You're reading that right! To operate this radio legally in the US, per 47 CFR § 97.307 (f) (6), you have to dial the speed back. The radio will do 500 kbps. Using it in the “slow” US mode, it still uses the same 100 kHz channel... it just transmits data slower - about 10x slower. But if you're anywhere but the US, that same radio is legal to operate at 500 kbps.
It's disappointing that the ARRL (who is ultimately behind this campaign - see https://www.zeroretries.org/i/90014902/us-legislation-proposed-to-force-fcc-to-replace-symbol-limit-on-hf-with-khz-bandwidth-limit) remains focused on HF data communications and is apparently completely ignorant of how much progress is happening on VHF / UHF data communications.
Note that while Jurrens references 97.307(f)3:
(3) Only a RTTY or data emission using a specified digital code listed in § 97.309(a) of this part may be transmitted. The symbol rate must not exceed 300 bauds, or for frequency-shift keying, the frequency shift between mark and space must not exceed 1 kHz.
… she refers to this as
Symbol Rate Limit rule
The YouTube comments were the usual mixed bag - a few relevant and interesting comments, with the vast majority… forgettable. There were no followup comments to my comments, nor any “Thumbs Up” (or down).
I don’t know what it might take to “retarget” this apparently very active campaign from
specifically addressing symbol rate limitations in 97.307 (f) (3)
removing all of the symbol rate / baud limitations in 97.307.
What’s lost in all of this discussion is that radio technology has radically transformed in the past two decades. The symbol rate / baud limitations imposed in 97.307 were written largely to insure that “over modulating” at higher speeds than specified wouldn’t cause the radios of the era to occupy a wider channel than specified. But current generation radios, largely software-defined, can now “tailor” the waveform to scrupulously observe the bandwidth limits, while still taking full advantage of new modulation techniques for faster data communications rates.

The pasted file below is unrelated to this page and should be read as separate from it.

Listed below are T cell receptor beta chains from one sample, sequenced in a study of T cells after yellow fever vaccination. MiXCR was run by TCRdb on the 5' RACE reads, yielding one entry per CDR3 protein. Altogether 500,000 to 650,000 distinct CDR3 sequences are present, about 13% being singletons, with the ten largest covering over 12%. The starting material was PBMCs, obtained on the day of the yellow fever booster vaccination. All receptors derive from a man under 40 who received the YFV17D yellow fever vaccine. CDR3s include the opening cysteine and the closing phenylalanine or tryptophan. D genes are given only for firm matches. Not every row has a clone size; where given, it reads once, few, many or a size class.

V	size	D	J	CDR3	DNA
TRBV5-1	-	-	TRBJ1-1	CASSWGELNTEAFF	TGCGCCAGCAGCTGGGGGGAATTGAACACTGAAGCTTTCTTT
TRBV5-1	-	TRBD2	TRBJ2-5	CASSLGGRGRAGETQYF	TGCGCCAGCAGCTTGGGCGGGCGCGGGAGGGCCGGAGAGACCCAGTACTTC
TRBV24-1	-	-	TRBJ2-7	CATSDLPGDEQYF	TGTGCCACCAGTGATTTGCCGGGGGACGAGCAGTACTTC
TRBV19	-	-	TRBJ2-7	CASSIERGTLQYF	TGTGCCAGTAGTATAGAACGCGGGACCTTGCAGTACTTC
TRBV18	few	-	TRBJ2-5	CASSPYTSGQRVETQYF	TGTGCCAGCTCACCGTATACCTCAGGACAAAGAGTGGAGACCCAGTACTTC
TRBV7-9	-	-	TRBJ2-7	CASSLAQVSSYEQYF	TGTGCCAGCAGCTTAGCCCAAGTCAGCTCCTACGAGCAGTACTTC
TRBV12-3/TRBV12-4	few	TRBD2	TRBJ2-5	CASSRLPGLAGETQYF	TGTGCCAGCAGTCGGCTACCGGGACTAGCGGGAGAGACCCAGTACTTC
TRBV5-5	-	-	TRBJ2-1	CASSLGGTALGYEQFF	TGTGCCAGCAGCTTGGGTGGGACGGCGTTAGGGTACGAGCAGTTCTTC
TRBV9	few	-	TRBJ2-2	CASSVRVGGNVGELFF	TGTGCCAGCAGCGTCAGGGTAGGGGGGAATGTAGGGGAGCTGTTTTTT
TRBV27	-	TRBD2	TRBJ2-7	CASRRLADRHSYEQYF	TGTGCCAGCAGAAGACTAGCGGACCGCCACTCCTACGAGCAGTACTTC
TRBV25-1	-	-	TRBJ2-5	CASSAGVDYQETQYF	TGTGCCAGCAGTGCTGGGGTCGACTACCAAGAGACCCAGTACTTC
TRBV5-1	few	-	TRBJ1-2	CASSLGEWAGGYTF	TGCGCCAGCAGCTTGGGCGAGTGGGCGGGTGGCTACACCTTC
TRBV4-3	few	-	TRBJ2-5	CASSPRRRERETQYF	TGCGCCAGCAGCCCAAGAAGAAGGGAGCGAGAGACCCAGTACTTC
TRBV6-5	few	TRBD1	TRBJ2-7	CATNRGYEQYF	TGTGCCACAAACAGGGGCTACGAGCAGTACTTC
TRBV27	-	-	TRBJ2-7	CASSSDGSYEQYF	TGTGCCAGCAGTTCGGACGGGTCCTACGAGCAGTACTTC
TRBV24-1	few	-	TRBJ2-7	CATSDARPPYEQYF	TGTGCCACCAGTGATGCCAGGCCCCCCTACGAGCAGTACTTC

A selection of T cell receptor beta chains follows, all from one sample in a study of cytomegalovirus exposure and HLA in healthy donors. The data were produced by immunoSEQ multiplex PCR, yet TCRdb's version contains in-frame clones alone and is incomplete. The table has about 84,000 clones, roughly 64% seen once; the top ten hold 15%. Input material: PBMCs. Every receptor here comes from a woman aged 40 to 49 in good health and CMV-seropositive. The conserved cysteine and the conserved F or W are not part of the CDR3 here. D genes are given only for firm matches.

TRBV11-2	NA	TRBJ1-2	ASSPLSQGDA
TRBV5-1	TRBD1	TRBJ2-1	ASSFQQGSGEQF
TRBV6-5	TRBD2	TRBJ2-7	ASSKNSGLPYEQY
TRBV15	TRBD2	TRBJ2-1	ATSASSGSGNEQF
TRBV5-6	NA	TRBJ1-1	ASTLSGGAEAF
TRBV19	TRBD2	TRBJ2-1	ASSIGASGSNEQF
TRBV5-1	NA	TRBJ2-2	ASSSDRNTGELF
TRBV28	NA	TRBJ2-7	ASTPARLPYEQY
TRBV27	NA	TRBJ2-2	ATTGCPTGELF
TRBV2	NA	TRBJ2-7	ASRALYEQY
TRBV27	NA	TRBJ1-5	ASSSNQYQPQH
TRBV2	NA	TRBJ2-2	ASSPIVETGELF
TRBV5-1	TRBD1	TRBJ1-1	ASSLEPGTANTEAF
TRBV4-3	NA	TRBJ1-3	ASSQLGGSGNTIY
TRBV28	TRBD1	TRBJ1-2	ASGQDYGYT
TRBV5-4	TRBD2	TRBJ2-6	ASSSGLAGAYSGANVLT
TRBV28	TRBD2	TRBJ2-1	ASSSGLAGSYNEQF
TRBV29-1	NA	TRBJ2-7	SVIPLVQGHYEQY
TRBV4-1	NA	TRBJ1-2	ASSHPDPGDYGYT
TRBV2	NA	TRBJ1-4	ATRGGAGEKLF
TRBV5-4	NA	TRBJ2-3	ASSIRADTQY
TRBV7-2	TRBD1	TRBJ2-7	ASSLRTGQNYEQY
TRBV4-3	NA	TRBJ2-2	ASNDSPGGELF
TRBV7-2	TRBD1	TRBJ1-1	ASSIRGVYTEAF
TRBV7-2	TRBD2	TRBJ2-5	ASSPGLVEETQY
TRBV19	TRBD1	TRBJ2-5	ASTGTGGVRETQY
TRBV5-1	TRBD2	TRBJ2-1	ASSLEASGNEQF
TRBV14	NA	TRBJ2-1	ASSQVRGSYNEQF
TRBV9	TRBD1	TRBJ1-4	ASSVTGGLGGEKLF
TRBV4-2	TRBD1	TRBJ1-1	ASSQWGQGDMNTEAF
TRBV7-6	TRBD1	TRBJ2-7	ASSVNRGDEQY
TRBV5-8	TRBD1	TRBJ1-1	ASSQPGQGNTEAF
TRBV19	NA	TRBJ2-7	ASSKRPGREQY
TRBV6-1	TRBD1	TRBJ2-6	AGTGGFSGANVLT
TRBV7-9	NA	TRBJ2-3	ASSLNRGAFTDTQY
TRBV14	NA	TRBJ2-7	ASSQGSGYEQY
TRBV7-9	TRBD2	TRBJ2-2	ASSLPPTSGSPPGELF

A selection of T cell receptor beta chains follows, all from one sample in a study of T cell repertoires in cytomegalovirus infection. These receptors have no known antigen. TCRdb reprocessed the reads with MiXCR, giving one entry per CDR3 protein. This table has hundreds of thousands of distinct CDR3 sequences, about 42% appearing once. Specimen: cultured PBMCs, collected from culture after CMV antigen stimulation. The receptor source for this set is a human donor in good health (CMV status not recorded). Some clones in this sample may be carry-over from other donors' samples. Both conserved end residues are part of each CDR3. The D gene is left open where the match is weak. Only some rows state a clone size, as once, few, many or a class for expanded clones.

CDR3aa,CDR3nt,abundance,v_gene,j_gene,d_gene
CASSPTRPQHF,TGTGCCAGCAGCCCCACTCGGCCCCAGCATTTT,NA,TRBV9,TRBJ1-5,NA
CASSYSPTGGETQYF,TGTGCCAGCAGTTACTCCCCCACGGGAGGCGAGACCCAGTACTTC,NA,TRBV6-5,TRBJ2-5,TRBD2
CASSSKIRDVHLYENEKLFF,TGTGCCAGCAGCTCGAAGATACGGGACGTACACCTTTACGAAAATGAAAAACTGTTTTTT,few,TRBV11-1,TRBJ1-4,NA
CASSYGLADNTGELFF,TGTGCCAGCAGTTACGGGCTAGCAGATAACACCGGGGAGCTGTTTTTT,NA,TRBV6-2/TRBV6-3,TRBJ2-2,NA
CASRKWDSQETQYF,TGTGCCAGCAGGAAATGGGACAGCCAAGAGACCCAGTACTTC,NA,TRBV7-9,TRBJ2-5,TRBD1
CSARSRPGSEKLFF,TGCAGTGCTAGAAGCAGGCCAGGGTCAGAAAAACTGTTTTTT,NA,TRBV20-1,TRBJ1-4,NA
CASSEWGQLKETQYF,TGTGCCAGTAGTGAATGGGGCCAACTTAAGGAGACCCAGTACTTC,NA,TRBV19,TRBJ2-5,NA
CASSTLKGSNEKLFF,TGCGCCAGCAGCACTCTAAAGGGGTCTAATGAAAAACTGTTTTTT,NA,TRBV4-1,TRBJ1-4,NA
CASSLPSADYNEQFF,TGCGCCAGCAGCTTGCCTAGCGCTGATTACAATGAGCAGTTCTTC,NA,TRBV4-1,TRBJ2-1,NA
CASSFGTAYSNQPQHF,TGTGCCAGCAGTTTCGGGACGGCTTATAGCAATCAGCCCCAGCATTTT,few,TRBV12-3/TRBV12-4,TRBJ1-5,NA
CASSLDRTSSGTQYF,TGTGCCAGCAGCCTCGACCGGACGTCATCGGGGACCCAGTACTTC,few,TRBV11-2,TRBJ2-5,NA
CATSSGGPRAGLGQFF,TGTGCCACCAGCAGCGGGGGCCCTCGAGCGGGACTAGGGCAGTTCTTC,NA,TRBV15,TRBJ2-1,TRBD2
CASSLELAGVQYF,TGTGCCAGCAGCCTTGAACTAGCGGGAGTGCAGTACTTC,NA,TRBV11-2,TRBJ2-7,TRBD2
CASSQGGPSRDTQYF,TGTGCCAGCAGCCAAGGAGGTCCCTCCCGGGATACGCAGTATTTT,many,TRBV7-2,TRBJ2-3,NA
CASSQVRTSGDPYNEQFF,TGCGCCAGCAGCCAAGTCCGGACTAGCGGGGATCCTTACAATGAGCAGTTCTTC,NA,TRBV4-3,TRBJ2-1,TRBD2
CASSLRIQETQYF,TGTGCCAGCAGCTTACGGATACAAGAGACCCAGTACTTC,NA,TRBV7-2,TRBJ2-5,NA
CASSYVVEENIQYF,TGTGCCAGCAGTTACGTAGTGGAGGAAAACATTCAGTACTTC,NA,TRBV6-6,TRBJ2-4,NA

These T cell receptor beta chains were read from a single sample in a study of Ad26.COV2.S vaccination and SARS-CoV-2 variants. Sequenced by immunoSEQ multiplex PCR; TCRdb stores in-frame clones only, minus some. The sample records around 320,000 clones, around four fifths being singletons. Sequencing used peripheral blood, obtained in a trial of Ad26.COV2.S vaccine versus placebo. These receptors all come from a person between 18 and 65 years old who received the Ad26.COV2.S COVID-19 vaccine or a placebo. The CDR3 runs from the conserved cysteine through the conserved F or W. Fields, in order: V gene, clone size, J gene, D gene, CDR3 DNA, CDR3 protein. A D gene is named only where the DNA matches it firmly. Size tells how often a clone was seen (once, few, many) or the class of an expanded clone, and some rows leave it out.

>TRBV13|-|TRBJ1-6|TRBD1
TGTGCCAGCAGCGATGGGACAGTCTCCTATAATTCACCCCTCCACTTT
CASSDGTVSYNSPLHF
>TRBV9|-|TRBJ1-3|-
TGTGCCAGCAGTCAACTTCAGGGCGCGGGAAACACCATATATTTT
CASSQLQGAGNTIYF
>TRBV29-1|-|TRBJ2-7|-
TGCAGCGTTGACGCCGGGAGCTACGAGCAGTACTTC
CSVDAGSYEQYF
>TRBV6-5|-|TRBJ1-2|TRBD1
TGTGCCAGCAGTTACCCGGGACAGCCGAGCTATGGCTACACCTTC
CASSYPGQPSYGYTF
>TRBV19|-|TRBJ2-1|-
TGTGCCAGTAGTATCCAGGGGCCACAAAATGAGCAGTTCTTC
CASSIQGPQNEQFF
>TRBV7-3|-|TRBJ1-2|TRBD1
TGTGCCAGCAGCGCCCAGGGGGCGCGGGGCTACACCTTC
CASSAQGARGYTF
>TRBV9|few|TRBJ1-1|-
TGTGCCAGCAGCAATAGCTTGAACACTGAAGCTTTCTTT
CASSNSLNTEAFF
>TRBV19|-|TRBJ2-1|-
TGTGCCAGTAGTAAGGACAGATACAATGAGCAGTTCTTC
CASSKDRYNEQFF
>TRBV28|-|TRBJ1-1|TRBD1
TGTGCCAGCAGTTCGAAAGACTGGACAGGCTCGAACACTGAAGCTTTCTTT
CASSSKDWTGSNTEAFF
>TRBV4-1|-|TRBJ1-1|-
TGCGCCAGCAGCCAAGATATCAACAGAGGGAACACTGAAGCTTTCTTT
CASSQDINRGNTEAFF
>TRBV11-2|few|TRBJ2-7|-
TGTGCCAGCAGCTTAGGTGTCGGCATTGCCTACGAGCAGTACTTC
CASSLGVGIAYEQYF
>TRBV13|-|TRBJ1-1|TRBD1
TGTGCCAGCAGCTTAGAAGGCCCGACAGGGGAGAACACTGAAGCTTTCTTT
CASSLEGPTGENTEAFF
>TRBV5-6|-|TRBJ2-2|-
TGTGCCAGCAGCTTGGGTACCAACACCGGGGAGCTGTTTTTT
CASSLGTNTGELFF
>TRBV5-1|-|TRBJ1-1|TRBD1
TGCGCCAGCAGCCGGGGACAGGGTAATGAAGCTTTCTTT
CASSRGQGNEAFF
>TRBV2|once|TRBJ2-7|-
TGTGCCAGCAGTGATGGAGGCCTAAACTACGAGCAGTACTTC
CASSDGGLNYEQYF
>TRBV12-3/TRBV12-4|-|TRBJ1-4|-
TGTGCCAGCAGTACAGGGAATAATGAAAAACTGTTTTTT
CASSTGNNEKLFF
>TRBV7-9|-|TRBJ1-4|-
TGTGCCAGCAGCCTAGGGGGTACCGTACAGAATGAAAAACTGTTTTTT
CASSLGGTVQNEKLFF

Note: I stated can now “tailor”… We’re still a long way from all, or most Amateur Radio equipment currently in use in the US being so capable, especially when it comes to very inexpensive equipment sold with no real certification for US Amateur Radio use. It may be that the FCC can make a strong argument for leaving these arcane rules in place because, provably, US Amateur Radio Operators have widely embraced the use of new radios that are not compliant with FCC Part 97 rules.
But, the proof case of New Packet Radio makes a strong case, in this era, that US Amateur Radio is now actively being handicapped by the arcane symbol / baud rate limitations in 97.307.
Perhaps another example will make a bit more impact. In ~2004, Icom released the ID-1 radio with the notable feature of “Digital Data” mode (DD mode) - 128 kbps data rate. The ID-1 operated on 1240-1300 MHz, and used a 100 kHz channel. Fast forward a couple of decades, and DD mode (128 kbps, 100 kHz channel, usable only on 1240-1300 MHz) has now been implemented in the Icom IC-9700 and the Icom IC-905. Both of those new radios include the 420-450 MHz band. Note that 100 kHz channels are available in 420-450 MHz. It’s my speculationthat Icom could have implemented DD mode on 420-450 MHz, if not for the limitation in 97.307 (f) (6)- The symbol rate must not exceed 56 kilobauds.
Imagine the capability of a 128 kbps data mode, with the vastly improved range of 420-450 MHz (versus 1240-1300 MHz) coupled with transmit power of 75 watts (in the IC-9700)… What kind of a difference would that capability make in Amateur Radio?
LimeSDR XTRX - Another Tiny SD Transceiver Board
By Steve Stroh N8GNJ
A new, embeddable, high-performance Software Defined Transceiver in a Mini PCIe form factor from Lime Microsystems, crowdfunded via Crowd Supply.
If you aren’t familiar with Mini PCIe form factor, it’s tiny! As in 30 x 50.95 mm - approx. 1 inch by 2 inches. Imagine how easily (at least mechanically) this could be integrated into a new system. All design files and documentation of the LimeSDR XTRX are available as open source in a Github repository.
For the logic work, it includes an Field Programmable Gate Array (FPGA). It’s capable of operating between 30 MHz and 3.8 GHz, with a bandwidth over 100 MHz. It also includes a GNSS receiver. What really recommends this system, besides its diminutive size, is that it’s an evolution of previous Lime Microsystems products, and likely this one will be just as capable, with good software compatibility (including GNU Radio) with other Lime Microsystems products.